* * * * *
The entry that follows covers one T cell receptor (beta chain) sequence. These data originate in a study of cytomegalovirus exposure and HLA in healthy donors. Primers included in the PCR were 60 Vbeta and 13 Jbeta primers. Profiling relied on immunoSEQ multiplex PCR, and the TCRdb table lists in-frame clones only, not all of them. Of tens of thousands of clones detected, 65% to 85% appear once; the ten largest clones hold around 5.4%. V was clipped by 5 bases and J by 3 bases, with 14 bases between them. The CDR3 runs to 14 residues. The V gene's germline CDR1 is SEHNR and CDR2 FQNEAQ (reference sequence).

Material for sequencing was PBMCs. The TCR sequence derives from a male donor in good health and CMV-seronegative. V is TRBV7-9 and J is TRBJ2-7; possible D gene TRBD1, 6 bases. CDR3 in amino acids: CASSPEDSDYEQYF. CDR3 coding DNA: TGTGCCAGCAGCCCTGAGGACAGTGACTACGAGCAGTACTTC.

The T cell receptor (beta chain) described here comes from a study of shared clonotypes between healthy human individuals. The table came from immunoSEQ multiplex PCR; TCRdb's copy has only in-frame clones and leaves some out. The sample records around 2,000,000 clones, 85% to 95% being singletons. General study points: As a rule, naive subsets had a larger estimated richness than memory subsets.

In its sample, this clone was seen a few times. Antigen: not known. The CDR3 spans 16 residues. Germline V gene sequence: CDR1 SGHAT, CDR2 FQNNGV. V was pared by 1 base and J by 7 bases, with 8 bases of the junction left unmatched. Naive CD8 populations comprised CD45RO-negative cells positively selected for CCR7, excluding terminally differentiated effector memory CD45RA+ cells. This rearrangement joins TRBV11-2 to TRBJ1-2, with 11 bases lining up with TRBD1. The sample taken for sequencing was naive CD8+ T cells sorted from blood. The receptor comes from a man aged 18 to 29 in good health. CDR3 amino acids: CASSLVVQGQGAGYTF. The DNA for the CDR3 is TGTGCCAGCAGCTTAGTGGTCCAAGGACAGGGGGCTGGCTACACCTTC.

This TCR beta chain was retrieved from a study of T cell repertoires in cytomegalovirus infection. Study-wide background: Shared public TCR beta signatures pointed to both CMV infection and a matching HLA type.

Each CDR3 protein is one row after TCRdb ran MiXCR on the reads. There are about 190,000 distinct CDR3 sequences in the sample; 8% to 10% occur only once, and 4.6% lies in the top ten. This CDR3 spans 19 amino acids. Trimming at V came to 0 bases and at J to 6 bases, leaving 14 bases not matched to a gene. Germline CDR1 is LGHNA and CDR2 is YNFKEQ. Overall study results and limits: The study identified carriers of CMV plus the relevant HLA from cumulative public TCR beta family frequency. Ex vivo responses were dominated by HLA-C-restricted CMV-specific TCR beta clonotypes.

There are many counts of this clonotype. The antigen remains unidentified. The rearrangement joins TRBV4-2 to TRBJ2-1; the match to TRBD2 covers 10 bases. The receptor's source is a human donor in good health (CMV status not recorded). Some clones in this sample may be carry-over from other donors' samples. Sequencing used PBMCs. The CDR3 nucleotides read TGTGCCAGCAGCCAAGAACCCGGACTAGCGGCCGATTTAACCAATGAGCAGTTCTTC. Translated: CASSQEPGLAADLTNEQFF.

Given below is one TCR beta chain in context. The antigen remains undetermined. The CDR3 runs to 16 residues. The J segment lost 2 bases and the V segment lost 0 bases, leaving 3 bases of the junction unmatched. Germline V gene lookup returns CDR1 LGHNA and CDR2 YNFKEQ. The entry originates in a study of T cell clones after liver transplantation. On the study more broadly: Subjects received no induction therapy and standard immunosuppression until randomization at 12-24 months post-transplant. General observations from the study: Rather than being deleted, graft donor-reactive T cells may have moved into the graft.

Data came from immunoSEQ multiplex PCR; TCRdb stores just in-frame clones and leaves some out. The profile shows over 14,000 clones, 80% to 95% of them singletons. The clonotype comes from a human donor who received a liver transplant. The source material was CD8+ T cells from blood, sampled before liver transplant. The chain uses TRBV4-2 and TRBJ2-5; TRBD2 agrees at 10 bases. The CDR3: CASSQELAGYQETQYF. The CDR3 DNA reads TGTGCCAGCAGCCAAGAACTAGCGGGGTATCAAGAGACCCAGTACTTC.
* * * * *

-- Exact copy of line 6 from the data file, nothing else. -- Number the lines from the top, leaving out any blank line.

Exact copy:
Each CDR3 protein is one row after TCRdb ran MiXCR on the reads. There are about 190,000 distinct CDR3 sequences in the sample; 8% to 10% occur only once, and 4.6% lies in the top ten. This CDR3 spans 19 amino acids. Trimming at V came to 0 bases and at J to 6 bases, leaving 14 bases not matched to a gene. Germline CDR1 is LGHNA and CDR2 is YNFKEQ. Overall study results and limits: The study identified carriers of CMV plus the relevant HLA from cumulative public TCR beta family frequency. Ex vivo responses were dominated by HLA-C-restricted CMV-specific TCR beta clonotypes.